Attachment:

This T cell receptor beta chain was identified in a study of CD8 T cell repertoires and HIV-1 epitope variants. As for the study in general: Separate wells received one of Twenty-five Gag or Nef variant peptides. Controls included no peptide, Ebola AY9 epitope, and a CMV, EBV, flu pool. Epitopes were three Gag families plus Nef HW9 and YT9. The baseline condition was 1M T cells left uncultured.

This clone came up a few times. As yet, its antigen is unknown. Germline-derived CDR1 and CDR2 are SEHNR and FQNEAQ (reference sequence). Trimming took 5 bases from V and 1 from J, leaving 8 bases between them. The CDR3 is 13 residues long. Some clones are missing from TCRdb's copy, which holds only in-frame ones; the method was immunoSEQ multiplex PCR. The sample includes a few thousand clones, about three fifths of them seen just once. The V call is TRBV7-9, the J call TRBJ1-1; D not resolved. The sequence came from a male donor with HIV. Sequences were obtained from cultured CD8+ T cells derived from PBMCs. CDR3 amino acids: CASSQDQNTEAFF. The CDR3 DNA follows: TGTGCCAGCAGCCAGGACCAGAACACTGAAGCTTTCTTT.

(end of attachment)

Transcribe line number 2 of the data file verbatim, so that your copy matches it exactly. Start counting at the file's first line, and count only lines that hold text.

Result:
This clone came up a few times. As yet, its antigen is unknown. Germline-derived CDR1 and CDR2 are SEHNR and FQNEAQ (reference sequence). Trimming took 5 bases from V and 1 from J, leaving 8 bases between them. The CDR3 is 13 residues long. Some clones are missing from TCRdb's copy, which holds only in-frame ones; the method was immunoSEQ multiplex PCR. The sample includes a few thousand clones, about three fifths of them seen just once. The V call is TRBV7-9, the J call TRBJ1-1; D not resolved. The sequence came from a male donor with HIV. Sequences were obtained from cultured CD8+ T cells derived from PBMCs. CDR3 amino acids: CASSQDQNTEAFF. The CDR3 DNA follows: TGTGCCAGCAGCCAGGACCAGAACACTGAAGCTTTCTTT.